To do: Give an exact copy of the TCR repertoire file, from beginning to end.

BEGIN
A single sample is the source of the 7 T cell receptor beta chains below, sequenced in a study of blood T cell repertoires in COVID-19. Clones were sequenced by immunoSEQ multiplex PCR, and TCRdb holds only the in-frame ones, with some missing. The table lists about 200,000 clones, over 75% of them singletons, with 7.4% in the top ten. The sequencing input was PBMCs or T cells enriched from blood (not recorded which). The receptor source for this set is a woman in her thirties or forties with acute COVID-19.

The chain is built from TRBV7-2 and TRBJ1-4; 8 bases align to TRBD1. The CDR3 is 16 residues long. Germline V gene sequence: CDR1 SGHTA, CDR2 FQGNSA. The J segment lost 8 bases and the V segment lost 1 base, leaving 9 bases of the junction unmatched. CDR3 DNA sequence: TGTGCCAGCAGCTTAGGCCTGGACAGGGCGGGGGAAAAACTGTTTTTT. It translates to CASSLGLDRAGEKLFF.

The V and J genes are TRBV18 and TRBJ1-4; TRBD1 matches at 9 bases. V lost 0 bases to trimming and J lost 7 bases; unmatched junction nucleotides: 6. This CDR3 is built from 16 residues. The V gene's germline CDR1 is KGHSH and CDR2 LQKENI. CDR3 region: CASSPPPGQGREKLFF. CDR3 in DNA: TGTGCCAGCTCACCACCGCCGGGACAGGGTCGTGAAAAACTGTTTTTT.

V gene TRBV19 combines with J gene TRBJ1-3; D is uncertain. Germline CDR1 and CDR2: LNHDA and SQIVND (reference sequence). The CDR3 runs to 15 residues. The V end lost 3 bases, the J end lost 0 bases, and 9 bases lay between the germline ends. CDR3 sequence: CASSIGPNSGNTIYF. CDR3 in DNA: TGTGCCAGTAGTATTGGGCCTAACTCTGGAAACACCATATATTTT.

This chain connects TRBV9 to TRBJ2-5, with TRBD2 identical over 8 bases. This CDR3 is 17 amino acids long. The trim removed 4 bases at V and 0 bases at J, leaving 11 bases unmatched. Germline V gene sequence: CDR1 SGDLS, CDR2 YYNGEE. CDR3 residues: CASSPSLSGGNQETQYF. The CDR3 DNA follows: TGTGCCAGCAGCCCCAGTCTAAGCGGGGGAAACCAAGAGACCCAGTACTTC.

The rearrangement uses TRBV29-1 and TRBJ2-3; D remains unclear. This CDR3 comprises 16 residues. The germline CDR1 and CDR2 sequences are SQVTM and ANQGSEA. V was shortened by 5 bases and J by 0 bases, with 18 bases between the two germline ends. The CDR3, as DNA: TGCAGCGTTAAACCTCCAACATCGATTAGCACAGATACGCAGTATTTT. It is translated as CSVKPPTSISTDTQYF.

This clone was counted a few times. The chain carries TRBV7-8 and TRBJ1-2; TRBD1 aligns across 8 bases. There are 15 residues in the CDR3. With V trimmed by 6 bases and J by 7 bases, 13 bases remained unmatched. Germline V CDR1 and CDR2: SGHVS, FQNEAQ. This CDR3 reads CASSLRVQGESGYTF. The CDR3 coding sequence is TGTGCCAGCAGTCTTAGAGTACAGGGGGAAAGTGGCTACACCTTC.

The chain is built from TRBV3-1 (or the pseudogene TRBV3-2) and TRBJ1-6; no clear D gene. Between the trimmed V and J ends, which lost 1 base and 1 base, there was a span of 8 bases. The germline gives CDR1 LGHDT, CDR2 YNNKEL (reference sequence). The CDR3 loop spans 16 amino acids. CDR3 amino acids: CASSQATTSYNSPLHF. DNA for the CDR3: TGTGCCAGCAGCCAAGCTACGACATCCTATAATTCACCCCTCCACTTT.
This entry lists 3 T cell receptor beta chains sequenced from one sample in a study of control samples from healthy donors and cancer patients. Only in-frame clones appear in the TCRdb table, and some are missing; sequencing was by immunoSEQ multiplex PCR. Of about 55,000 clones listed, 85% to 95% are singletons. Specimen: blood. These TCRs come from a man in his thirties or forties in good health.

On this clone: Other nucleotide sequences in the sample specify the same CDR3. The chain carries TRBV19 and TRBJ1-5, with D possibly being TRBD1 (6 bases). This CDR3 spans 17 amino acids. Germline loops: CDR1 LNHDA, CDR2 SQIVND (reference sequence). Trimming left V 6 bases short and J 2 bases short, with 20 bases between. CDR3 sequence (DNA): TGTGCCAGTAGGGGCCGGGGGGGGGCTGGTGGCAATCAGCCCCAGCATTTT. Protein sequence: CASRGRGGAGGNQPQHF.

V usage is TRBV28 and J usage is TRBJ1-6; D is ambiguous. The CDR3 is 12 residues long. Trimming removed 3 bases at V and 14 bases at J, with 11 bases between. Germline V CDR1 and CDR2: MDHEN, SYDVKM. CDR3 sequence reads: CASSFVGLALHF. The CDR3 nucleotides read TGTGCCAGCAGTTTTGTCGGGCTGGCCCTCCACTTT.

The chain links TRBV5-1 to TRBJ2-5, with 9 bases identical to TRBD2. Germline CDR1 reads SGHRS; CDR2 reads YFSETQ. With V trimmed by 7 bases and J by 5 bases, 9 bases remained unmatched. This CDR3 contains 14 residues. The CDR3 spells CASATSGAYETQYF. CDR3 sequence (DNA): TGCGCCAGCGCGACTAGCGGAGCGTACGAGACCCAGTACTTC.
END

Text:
A single sample is the source of the 7 T cell receptor beta chains below, sequenced in a study of blood T cell repertoires in COVID-19. Clones were sequenced by immunoSEQ multiplex PCR, and TCRdb holds only the in-frame ones, with some missing. The table lists about 200,000 clones, over 75% of them singletons, with 7.4% in the top ten. The sequencing input was PBMCs or T cells enriched from blood (not recorded which). The receptor source for this set is a woman in her thirties or forties with acute COVID-19.

The chain is built from TRBV7-2 and TRBJ1-4; 8 bases align to TRBD1. The CDR3 is 16 residues long. Germline V gene sequence: CDR1 SGHTA, CDR2 FQGNSA. The J segment lost 8 bases and the V segment lost 1 base, leaving 9 bases of the junction unmatched. CDR3 DNA sequence: TGTGCCAGCAGCTTAGGCCTGGACAGGGCGGGGGAAAAACTGTTTTTT. It translates to CASSLGLDRAGEKLFF.

The V and J genes are TRBV18 and TRBJ1-4; TRBD1 matches at 9 bases. V lost 0 bases to trimming and J lost 7 bases; unmatched junction nucleotides: 6. This CDR3 is built from 16 residues. The V gene's germline CDR1 is KGHSH and CDR2 LQKENI. CDR3 region: CASSPPPGQGREKLFF. CDR3 in DNA: TGTGCCAGCTCACCACCGCCGGGACAGGGTCGTGAAAAACTGTTTTTT.

V gene TRBV19 combines with J gene TRBJ1-3; D is uncertain. Germline CDR1 and CDR2: LNHDA and SQIVND (reference sequence). The CDR3 runs to 15 residues. The V end lost 3 bases, the J end lost 0 bases, and 9 bases lay between the germline ends. CDR3 sequence: CASSIGPNSGNTIYF. CDR3 in DNA: TGTGCCAGTAGTATTGGGCCTAACTCTGGAAACACCATATATTTT.

This chain connects TRBV9 to TRBJ2-5, with TRBD2 identical over 8 bases. This CDR3 is 17 amino acids long. The trim removed 4 bases at V and 0 bases at J, leaving 11 bases unmatched. Germline V gene sequence: CDR1 SGDLS, CDR2 YYNGEE. CDR3 residues: CASSPSLSGGNQETQYF. The CDR3 DNA follows: TGTGCCAGCAGCCCCAGTCTAAGCGGGGGAAACCAAGAGACCCAGTACTTC.

The rearrangement uses TRBV29-1 and TRBJ2-3; D remains unclear. This CDR3 comprises 16 residues. The germline CDR1 and CDR2 sequences are SQVTM and ANQGSEA. V was shortened by 5 bases and J by 0 bases, with 18 bases between the two germline ends. The CDR3, as DNA: TGCAGCGTTAAACCTCCAACATCGATTAGCACAGATACGCAGTATTTT. It is translated as CSVKPPTSISTDTQYF.

This clone was counted a few times. The chain carries TRBV7-8 and TRBJ1-2; TRBD1 aligns across 8 bases. There are 15 residues in the CDR3. With V trimmed by 6 bases and J by 7 bases, 13 bases remained unmatched. Germline V CDR1 and CDR2: SGHVS, FQNEAQ. This CDR3 reads CASSLRVQGESGYTF. The CDR3 coding sequence is TGTGCCAGCAGTCTTAGAGTACAGGGGGAAAGTGGCTACACCTTC.

The chain is built from TRBV3-1 (or the pseudogene TRBV3-2) and TRBJ1-6; no clear D gene. Between the trimmed V and J ends, which lost 1 base and 1 base, there was a span of 8 bases. The germline gives CDR1 LGHDT, CDR2 YNNKEL (reference sequence). The CDR3 loop spans 16 amino acids. CDR3 amino acids: CASSQATTSYNSPLHF. DNA for the CDR3: TGTGCCAGCAGCCAAGCTACGACATCCTATAATTCACCCCTCCACTTT.
This entry lists 3 T cell receptor beta chains sequenced from one sample in a study of control samples from healthy donors and cancer patients. Only in-frame clones appear in the TCRdb table, and some are missing; sequencing was by immunoSEQ multiplex PCR. Of about 55,000 clones listed, 85% to 95% are singletons. Specimen: blood. These TCRs come from a man in his thirties or forties in good health.

On this clone: Other nucleotide sequences in the sample specify the same CDR3. The chain carries TRBV19 and TRBJ1-5, with D possibly being TRBD1 (6 bases). This CDR3 spans 17 amino acids. Germline loops: CDR1 LNHDA, CDR2 SQIVND (reference sequence). Trimming left V 6 bases short and J 2 bases short, with 20 bases between. CDR3 sequence (DNA): TGTGCCAGTAGGGGCCGGGGGGGGGCTGGTGGCAATCAGCCCCAGCATTTT. Protein sequence: CASRGRGGAGGNQPQHF.

V usage is TRBV28 and J usage is TRBJ1-6; D is ambiguous. The CDR3 is 12 residues long. Trimming removed 3 bases at V and 14 bases at J, with 11 bases between. Germline V CDR1 and CDR2: MDHEN, SYDVKM. CDR3 sequence reads: CASSFVGLALHF. The CDR3 nucleotides read TGTGCCAGCAGTTTTGTCGGGCTGGCCCTCCACTTT.

The chain links TRBV5-1 to TRBJ2-5, with 9 bases identical to TRBD2. Germline CDR1 reads SGHRS; CDR2 reads YFSETQ. With V trimmed by 7 bases and J by 5 bases, 9 bases remained unmatched. This CDR3 contains 14 residues. The CDR3 spells CASATSGAYETQYF. CDR3 sequence (DNA): TGCGCCAGCGCGACTAGCGGAGCGTACGAGACCCAGTACTTC.